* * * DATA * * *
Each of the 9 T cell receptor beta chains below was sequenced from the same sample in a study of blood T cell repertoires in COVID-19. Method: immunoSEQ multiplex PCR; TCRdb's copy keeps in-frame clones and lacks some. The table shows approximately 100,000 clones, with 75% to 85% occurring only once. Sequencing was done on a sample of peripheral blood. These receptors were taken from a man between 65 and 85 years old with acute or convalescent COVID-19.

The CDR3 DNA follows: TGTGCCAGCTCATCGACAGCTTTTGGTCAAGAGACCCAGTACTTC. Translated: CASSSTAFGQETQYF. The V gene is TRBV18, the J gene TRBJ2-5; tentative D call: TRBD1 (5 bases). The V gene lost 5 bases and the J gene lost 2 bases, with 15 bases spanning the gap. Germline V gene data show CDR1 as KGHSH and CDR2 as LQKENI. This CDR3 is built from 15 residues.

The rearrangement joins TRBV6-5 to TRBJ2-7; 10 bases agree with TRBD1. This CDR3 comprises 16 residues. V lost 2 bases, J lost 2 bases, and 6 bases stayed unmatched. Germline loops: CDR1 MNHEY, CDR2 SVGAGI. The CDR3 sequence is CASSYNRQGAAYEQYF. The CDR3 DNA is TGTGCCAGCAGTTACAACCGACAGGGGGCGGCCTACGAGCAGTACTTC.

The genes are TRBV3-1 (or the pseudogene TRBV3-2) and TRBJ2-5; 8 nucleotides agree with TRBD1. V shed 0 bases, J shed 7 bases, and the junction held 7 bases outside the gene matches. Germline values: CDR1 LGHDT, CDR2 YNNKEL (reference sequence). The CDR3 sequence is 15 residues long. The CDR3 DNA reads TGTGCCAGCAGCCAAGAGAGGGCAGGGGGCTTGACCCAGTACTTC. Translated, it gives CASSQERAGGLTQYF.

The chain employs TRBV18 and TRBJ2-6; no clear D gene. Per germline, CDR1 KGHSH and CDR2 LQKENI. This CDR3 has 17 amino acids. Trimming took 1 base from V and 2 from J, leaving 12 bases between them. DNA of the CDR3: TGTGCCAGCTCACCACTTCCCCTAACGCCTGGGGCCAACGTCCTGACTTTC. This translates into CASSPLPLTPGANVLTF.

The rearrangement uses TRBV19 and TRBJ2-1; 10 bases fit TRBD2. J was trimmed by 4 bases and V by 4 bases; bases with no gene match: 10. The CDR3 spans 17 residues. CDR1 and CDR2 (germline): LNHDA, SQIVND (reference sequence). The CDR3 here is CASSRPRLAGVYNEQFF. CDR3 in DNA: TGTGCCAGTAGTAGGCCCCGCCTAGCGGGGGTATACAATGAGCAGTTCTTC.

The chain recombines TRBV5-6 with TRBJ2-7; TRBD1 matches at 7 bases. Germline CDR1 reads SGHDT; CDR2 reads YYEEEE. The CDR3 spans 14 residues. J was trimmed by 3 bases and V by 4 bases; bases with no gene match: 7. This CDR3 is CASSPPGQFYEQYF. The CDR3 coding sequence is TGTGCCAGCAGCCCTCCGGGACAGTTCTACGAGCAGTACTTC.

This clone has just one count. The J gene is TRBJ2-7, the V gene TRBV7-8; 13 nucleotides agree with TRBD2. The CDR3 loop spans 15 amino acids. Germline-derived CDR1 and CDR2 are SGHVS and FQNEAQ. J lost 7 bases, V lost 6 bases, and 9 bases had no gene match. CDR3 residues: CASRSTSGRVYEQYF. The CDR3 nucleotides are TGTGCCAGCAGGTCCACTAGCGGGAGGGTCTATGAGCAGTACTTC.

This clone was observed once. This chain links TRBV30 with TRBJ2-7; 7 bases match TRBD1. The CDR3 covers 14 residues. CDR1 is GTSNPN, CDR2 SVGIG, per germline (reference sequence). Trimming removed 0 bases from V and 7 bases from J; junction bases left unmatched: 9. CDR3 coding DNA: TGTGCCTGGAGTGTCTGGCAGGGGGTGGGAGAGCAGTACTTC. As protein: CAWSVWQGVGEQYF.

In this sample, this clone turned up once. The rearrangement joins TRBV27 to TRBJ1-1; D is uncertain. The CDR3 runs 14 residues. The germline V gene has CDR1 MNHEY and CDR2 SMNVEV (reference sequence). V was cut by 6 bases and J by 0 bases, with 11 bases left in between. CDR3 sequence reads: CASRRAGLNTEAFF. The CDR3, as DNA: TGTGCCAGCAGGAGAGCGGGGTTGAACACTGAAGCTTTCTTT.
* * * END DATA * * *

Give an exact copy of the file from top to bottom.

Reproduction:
Each of the 9 T cell receptor beta chains below was sequenced from the same sample in a study of blood T cell repertoires in COVID-19. Method: immunoSEQ multiplex PCR; TCRdb's copy keeps in-frame clones and lacks some. The table shows approximately 100,000 clones, with 75% to 85% occurring only once. Sequencing was done on a sample of peripheral blood. These receptors were taken from a man between 65 and 85 years old with acute or convalescent COVID-19.

The CDR3 DNA follows: TGTGCCAGCTCATCGACAGCTTTTGGTCAAGAGACCCAGTACTTC. Translated: CASSSTAFGQETQYF. The V gene is TRBV18, the J gene TRBJ2-5; tentative D call: TRBD1 (5 bases). The V gene lost 5 bases and the J gene lost 2 bases, with 15 bases spanning the gap. Germline V gene data show CDR1 as KGHSH and CDR2 as LQKENI. This CDR3 is built from 15 residues.

The rearrangement joins TRBV6-5 to TRBJ2-7; 10 bases agree with TRBD1. This CDR3 comprises 16 residues. V lost 2 bases, J lost 2 bases, and 6 bases stayed unmatched. Germline loops: CDR1 MNHEY, CDR2 SVGAGI. The CDR3 sequence is CASSYNRQGAAYEQYF. The CDR3 DNA is TGTGCCAGCAGTTACAACCGACAGGGGGCGGCCTACGAGCAGTACTTC.

The genes are TRBV3-1 (or the pseudogene TRBV3-2) and TRBJ2-5; 8 nucleotides agree with TRBD1. V shed 0 bases, J shed 7 bases, and the junction held 7 bases outside the gene matches. Germline values: CDR1 LGHDT, CDR2 YNNKEL (reference sequence). The CDR3 sequence is 15 residues long. The CDR3 DNA reads TGTGCCAGCAGCCAAGAGAGGGCAGGGGGCTTGACCCAGTACTTC. Translated, it gives CASSQERAGGLTQYF.

The chain employs TRBV18 and TRBJ2-6; no clear D gene. Per germline, CDR1 KGHSH and CDR2 LQKENI. This CDR3 has 17 amino acids. Trimming took 1 base from V and 2 from J, leaving 12 bases between them. DNA of the CDR3: TGTGCCAGCTCACCACTTCCCCTAACGCCTGGGGCCAACGTCCTGACTTTC. This translates into CASSPLPLTPGANVLTF.

The rearrangement uses TRBV19 and TRBJ2-1; 10 bases fit TRBD2. J was trimmed by 4 bases and V by 4 bases; bases with no gene match: 10. The CDR3 spans 17 residues. CDR1 and CDR2 (germline): LNHDA, SQIVND (reference sequence). The CDR3 here is CASSRPRLAGVYNEQFF. CDR3 in DNA: TGTGCCAGTAGTAGGCCCCGCCTAGCGGGGGTATACAATGAGCAGTTCTTC.

The chain recombines TRBV5-6 with TRBJ2-7; TRBD1 matches at 7 bases. Germline CDR1 reads SGHDT; CDR2 reads YYEEEE. The CDR3 spans 14 residues. J was trimmed by 3 bases and V by 4 bases; bases with no gene match: 7. This CDR3 is CASSPPGQFYEQYF. The CDR3 coding sequence is TGTGCCAGCAGCCCTCCGGGACAGTTCTACGAGCAGTACTTC.

This clone has just one count. The J gene is TRBJ2-7, the V gene TRBV7-8; 13 nucleotides agree with TRBD2. The CDR3 loop spans 15 amino acids. Germline-derived CDR1 and CDR2 are SGHVS and FQNEAQ. J lost 7 bases, V lost 6 bases, and 9 bases had no gene match. CDR3 residues: CASRSTSGRVYEQYF. The CDR3 nucleotides are TGTGCCAGCAGGTCCACTAGCGGGAGGGTCTATGAGCAGTACTTC.

This clone was observed once. This chain links TRBV30 with TRBJ2-7; 7 bases match TRBD1. The CDR3 covers 14 residues. CDR1 is GTSNPN, CDR2 SVGIG, per germline (reference sequence). Trimming removed 0 bases from V and 7 bases from J; junction bases left unmatched: 9. CDR3 coding DNA: TGTGCCTGGAGTGTCTGGCAGGGGGTGGGAGAGCAGTACTTC. As protein: CAWSVWQGVGEQYF.

In this sample, this clone turned up once. The rearrangement joins TRBV27 to TRBJ1-1; D is uncertain. The CDR3 runs 14 residues. The germline V gene has CDR1 MNHEY and CDR2 SMNVEV (reference sequence). V was cut by 6 bases and J by 0 bases, with 11 bases left in between. CDR3 sequence reads: CASRRAGLNTEAFF. The CDR3, as DNA: TGTGCCAGCAGGAGAGCGGGGTTGAACACTGAAGCTTTCTTT.